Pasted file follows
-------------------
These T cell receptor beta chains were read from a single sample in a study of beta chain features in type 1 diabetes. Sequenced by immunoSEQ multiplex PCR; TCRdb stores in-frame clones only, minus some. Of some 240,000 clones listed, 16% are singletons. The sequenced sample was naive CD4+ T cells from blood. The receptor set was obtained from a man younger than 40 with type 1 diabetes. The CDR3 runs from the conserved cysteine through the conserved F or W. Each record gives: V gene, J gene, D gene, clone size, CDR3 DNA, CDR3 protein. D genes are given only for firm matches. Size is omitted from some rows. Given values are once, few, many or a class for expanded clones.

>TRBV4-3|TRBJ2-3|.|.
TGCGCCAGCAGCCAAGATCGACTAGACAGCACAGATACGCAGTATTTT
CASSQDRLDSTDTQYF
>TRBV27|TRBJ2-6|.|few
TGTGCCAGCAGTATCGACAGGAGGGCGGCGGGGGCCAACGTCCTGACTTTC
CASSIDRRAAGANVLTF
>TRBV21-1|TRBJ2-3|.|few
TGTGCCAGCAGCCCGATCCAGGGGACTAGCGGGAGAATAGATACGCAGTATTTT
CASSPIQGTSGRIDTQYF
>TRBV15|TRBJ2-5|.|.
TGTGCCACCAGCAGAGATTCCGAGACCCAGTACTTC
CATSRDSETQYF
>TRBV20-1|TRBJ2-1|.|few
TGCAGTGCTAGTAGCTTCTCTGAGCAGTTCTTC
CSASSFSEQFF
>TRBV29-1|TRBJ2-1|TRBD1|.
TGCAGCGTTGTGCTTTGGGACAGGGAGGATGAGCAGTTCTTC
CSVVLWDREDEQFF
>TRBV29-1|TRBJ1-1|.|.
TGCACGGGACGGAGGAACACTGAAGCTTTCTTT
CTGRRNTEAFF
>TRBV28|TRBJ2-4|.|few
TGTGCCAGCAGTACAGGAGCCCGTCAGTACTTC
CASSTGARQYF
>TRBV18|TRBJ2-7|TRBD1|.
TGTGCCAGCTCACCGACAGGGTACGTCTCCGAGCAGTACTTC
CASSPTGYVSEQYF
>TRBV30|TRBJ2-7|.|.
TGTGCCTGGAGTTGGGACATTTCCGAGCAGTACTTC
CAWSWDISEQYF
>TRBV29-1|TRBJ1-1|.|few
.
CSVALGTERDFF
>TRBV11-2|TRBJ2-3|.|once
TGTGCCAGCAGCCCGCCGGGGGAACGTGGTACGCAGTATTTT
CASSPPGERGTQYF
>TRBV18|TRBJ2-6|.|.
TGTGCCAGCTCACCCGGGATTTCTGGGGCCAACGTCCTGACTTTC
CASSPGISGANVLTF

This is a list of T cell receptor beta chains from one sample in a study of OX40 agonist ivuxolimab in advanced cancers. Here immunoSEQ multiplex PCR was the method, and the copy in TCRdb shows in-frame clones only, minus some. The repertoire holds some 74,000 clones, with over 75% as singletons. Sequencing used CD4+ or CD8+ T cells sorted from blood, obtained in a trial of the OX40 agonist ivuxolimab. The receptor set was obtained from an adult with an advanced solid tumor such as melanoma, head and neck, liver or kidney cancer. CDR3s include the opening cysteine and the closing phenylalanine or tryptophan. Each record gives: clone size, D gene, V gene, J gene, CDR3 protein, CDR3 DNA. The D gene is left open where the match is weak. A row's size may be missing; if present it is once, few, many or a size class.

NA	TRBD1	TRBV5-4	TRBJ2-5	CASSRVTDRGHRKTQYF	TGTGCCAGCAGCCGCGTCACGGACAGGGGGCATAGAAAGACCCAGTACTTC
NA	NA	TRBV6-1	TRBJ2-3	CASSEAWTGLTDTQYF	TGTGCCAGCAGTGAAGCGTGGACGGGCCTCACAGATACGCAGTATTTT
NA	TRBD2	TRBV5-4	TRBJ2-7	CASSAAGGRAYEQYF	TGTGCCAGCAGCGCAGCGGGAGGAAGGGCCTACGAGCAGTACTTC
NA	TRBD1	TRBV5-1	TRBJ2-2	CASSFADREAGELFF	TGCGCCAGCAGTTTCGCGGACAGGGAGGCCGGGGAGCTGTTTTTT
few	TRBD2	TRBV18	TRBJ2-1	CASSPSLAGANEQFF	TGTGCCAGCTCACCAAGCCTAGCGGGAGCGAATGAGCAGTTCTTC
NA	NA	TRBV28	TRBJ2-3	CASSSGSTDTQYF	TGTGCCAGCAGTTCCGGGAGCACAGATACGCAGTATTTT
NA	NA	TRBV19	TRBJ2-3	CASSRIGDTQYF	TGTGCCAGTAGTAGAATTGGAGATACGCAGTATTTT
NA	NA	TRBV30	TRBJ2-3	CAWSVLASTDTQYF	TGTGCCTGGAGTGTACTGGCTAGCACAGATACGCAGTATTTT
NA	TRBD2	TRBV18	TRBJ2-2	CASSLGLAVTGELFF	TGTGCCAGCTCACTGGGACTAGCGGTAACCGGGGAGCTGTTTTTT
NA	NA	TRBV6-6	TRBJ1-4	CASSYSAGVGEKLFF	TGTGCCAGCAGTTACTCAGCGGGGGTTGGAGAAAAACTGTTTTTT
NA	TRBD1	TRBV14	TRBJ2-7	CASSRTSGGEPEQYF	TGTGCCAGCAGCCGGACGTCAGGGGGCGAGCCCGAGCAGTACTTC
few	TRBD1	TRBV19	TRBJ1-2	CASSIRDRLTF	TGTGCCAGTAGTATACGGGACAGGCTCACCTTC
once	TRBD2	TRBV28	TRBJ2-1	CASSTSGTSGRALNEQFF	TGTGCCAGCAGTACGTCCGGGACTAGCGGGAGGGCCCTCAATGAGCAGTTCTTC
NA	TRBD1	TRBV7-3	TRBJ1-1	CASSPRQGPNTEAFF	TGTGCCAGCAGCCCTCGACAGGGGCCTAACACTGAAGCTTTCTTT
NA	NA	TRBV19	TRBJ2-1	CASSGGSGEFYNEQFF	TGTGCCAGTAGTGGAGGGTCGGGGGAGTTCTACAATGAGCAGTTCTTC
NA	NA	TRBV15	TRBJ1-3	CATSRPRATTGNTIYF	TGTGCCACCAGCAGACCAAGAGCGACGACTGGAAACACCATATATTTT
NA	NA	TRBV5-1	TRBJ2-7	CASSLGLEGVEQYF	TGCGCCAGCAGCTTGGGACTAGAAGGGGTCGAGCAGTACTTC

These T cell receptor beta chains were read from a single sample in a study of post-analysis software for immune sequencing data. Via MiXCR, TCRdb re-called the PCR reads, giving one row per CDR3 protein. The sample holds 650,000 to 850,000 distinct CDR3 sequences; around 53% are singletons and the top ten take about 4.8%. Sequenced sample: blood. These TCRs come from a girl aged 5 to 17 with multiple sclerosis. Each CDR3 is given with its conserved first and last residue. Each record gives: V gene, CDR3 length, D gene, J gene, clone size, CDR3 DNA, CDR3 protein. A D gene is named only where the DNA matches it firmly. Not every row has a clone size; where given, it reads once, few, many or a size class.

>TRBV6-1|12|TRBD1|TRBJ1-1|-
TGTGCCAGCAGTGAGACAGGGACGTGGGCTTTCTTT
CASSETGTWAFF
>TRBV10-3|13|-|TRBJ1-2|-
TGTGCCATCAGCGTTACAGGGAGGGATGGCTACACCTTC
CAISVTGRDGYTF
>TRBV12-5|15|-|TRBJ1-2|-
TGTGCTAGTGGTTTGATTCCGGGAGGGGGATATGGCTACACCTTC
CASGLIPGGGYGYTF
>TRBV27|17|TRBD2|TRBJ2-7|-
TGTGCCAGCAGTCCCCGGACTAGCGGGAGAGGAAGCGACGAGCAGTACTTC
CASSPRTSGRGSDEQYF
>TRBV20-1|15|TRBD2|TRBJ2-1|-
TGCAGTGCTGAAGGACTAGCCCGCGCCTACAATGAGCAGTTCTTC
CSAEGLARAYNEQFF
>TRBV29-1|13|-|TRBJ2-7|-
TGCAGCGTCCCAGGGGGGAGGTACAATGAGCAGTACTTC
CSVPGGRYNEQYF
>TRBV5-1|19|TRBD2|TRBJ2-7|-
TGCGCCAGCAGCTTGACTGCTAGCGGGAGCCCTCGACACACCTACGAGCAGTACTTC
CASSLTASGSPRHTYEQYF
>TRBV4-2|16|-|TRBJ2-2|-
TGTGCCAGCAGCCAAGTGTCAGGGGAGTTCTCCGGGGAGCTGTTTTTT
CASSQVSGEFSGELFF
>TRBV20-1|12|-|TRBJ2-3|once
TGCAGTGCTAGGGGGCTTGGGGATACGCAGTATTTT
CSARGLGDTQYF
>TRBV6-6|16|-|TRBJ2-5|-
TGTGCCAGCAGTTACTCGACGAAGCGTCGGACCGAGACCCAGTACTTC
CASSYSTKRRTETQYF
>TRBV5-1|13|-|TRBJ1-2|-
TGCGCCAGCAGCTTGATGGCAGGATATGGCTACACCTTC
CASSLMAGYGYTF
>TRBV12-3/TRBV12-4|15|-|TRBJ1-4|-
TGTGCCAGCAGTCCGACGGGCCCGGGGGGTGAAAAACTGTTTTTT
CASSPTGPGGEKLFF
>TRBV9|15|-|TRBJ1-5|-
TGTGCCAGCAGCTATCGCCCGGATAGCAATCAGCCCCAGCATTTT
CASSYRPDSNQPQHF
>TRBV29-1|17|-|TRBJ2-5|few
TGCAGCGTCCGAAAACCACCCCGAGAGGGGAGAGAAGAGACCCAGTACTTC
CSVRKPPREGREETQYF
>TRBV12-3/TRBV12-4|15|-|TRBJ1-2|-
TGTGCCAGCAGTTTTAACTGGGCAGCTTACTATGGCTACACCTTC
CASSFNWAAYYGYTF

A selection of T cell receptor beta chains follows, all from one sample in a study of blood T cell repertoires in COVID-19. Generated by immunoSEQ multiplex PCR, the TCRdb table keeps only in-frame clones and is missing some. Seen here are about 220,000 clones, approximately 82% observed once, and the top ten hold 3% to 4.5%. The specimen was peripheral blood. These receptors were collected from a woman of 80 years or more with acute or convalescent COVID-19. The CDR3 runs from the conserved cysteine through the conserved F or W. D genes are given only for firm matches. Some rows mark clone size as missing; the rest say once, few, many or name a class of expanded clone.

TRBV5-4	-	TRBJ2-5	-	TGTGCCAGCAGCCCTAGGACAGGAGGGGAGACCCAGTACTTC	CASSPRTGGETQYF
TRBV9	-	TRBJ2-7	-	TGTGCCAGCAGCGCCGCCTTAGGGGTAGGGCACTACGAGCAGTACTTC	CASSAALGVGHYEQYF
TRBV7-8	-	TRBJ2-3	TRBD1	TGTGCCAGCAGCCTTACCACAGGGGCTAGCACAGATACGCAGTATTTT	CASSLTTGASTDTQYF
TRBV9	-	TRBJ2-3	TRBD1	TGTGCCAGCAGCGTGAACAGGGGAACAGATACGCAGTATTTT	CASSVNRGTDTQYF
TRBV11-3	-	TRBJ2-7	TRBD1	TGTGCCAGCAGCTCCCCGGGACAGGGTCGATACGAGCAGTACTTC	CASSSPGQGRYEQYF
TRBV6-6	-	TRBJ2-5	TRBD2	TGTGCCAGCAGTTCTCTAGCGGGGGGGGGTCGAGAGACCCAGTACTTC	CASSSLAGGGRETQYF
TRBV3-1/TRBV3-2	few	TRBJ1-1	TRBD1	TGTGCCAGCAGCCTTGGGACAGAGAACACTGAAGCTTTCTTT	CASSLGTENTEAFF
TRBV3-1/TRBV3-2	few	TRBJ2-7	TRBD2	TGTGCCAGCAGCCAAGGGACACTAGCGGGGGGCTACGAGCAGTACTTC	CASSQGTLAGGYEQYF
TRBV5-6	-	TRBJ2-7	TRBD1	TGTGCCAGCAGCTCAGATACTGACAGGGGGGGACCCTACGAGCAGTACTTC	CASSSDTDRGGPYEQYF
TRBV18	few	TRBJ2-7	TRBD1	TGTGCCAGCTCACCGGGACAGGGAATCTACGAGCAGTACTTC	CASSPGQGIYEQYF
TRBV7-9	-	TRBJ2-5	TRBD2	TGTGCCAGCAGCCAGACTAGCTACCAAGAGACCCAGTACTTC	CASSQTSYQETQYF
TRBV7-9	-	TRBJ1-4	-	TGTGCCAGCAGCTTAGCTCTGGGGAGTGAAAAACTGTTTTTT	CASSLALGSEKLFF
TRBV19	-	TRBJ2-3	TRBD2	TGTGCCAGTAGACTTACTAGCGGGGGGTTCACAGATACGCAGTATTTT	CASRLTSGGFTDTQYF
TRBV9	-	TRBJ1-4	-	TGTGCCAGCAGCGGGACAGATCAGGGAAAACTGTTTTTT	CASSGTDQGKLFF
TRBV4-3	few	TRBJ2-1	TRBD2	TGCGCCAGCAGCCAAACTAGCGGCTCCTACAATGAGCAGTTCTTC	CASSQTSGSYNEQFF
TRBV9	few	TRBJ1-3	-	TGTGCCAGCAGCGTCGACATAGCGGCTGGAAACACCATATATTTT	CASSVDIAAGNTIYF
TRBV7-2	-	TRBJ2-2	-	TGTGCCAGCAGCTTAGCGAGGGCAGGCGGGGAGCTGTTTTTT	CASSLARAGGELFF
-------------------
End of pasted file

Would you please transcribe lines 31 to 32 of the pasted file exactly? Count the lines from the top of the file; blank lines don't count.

CAWSWDISEQYF
>TRBV29-1|TRBJ1-1|.|few